An observation made by the CMS experiment at CERN unambiguously demonstrates the interaction of the Higgs boson and top quarks, which are the heaviest known subatomic particles. This major milestone is an important step forward in our understanding of the origins of mass. Physicists at the University of Zurich made central contributions by incorporating sophisticated data analysis methods that allowed this benchmark to be reached much earlier than expected.
On 4 July 2012, two of the experiments at the CERN’s Large Hadron Collider (LHC), ATLAS (A Toroidal LHC ApparatuS) and CMS (Compact-Muon-Solenoid), reported independently the discovery of the Higgs boson.
The discovery confirmed the existence of the last missing elementary particle of the Standard Model, half a century after the Higgs boson was predicted theoretically. At the same time the discovery marked also the beginning of an experimental programme aimed to determine the properties of the newly discovered particle. Now, the CMS collaboration achieved an important milestone in that programme.
Higgs boson and top quark-antiquark pair produced
In the Standard Model, the Higgs boson can couple to the particles of matter called fermions, with a coupling strength proportional to the fermion mass. While associated decay processes have been observed, the decay into top quarks, the heaviest known fermions, is kinematically impossible.
Therefore, alternative routes for directly probing the coupling of the Higgs boson to the top quark are needed. One is through the production of a Higgs boson and a top quark-antiquark pair. This is the production mechanism that has now been observed for the first time, and in doing so, the CMS collaboration accomplished one of the primary objectives of the Higgs physics programme.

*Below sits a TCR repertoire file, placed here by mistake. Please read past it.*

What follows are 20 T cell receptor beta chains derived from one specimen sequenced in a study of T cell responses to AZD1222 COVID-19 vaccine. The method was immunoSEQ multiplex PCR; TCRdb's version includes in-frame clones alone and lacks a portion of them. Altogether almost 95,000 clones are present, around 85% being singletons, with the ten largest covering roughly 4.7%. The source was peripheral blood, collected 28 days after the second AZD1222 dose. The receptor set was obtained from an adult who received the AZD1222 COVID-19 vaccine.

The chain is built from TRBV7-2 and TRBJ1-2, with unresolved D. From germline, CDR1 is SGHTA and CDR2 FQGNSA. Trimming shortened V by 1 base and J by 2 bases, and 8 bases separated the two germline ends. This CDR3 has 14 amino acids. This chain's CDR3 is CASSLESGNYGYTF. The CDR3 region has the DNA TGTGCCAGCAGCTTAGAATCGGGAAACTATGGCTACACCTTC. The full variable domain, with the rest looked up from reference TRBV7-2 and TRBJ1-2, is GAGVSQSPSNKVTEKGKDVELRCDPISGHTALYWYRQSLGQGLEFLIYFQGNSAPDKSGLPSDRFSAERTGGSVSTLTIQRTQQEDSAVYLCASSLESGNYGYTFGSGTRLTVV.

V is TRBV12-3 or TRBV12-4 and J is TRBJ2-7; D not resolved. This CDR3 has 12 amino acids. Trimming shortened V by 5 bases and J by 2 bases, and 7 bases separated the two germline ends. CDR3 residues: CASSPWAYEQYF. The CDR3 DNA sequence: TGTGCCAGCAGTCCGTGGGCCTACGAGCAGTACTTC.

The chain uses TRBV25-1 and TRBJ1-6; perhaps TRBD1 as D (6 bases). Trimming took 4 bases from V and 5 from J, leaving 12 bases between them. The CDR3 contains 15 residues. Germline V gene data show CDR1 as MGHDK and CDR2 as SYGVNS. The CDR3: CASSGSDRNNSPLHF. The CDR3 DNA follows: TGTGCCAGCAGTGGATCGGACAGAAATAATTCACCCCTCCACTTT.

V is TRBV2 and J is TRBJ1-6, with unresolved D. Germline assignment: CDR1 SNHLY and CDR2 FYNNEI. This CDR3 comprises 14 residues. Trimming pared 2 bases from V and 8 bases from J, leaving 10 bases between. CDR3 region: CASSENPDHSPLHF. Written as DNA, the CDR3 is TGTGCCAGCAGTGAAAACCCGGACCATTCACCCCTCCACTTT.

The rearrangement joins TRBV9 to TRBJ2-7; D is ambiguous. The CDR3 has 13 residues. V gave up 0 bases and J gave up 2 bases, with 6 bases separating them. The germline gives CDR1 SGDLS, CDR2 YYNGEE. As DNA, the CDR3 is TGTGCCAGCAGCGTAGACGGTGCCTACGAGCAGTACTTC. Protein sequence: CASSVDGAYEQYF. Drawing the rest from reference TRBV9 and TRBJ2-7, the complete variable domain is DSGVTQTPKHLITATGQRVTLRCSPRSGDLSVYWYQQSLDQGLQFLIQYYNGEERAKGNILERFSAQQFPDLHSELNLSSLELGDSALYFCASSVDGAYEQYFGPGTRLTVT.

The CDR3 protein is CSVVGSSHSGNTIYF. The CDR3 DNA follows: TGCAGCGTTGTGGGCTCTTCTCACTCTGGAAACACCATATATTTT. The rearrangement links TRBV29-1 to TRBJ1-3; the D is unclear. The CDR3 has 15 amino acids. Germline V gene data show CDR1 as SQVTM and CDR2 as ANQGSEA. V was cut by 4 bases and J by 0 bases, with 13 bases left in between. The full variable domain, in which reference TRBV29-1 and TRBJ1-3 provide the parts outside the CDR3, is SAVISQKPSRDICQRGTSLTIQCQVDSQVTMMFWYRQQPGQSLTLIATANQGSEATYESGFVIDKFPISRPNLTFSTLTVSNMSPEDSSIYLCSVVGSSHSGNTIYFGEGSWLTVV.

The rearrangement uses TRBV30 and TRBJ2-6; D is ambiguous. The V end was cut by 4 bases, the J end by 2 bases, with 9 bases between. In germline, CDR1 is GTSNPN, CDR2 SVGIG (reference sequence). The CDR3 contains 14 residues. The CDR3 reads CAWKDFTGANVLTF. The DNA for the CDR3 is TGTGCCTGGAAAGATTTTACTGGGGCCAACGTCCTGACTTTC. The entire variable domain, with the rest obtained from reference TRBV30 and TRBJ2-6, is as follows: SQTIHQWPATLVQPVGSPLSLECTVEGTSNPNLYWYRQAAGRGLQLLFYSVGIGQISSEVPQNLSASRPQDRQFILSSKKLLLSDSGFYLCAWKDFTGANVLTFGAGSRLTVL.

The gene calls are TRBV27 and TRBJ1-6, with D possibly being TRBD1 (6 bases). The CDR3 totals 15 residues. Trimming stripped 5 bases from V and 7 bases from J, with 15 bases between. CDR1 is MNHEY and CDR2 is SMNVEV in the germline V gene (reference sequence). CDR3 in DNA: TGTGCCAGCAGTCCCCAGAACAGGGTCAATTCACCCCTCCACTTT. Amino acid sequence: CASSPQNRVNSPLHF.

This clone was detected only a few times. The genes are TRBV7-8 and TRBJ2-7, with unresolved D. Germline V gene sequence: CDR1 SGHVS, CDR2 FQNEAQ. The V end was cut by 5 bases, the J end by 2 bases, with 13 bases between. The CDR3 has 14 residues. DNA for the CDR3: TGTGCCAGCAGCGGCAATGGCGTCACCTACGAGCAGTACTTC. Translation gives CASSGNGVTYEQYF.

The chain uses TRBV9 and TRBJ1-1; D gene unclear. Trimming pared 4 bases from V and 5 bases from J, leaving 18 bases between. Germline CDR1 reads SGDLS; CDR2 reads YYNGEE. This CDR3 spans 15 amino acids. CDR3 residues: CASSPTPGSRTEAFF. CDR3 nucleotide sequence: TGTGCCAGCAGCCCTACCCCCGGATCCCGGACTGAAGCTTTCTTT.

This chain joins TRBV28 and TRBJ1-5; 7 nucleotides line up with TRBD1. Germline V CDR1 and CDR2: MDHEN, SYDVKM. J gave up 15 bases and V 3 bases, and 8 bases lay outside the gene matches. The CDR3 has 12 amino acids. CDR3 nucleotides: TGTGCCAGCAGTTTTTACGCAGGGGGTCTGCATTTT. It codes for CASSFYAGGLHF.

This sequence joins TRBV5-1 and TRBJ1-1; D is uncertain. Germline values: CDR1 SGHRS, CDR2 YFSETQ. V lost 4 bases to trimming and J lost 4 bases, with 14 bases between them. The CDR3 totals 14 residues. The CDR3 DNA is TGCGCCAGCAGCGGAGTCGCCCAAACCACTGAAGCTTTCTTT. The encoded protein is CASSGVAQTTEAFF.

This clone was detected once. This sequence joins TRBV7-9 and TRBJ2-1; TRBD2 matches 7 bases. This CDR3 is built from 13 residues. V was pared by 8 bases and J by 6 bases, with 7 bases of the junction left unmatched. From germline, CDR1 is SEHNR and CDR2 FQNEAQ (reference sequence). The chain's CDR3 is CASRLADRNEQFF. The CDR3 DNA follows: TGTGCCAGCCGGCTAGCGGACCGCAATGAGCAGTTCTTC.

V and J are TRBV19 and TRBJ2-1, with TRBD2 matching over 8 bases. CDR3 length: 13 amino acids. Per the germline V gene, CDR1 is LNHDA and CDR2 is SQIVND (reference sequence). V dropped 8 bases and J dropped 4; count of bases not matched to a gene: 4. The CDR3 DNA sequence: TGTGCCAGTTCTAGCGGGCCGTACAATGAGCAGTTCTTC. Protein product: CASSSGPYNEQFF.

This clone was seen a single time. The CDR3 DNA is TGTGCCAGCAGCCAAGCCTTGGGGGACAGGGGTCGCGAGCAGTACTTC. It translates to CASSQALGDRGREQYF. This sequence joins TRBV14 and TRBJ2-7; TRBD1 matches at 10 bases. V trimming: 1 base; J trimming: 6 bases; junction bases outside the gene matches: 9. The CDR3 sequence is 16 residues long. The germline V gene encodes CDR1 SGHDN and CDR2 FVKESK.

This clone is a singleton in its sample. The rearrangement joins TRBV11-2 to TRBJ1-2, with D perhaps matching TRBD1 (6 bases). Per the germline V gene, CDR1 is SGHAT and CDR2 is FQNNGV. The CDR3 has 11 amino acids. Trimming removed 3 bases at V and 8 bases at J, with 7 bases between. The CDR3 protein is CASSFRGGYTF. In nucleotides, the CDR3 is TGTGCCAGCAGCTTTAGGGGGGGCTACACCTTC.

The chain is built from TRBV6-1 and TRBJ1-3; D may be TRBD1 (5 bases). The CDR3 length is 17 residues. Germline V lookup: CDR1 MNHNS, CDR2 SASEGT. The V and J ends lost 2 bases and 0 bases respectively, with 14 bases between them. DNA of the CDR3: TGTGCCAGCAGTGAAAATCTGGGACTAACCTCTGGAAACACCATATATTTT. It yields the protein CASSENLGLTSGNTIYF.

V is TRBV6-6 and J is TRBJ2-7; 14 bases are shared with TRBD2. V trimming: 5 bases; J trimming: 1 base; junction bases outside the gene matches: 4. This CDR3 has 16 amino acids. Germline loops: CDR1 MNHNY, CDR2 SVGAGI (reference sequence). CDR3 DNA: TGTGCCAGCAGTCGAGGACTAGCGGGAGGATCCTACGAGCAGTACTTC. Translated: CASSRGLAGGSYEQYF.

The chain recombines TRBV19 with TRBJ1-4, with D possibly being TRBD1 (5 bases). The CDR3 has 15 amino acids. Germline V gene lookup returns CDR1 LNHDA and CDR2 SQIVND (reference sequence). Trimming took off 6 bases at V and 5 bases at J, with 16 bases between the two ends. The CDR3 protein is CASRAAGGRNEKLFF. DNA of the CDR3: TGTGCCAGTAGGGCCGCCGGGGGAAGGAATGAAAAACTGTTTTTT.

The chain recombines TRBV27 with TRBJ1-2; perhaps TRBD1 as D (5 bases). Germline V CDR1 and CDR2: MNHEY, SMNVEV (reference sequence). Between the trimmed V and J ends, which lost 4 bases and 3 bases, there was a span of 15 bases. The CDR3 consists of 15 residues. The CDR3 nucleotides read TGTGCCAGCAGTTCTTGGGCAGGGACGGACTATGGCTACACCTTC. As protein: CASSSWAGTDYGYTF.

New techniques speed up data extraction
The extraction of these events from the LHC data is challenging as there are many mundane type of events that can mimic them. Identifying these events requires measurements from all CMS subdetectors, which makes the reconstruction quite complex.
The team of Prof. Florencia Canelli of the Department of Physics at the University of Zurich developed, in collaboration with the CMS group of the ETH, sophisticated techniques that allowed CMS to increase the sensitivity to these events. As consequence, this milestone has been passed considerably earlier than expected. «The development of these techniques also open the possibility of increasing the sensitivity in many other areas of research at the LHC», says Canelli, who is also co-leading the physics group that studies top quarks.
Search for physics beyond the Standard Model
The present achievement is a case in point. With the observation of the coupling between the two heaviest elementary particles of the Standard Model, the LHC physics programme to characterize and more fully understand the Higgs boson has taken an important step.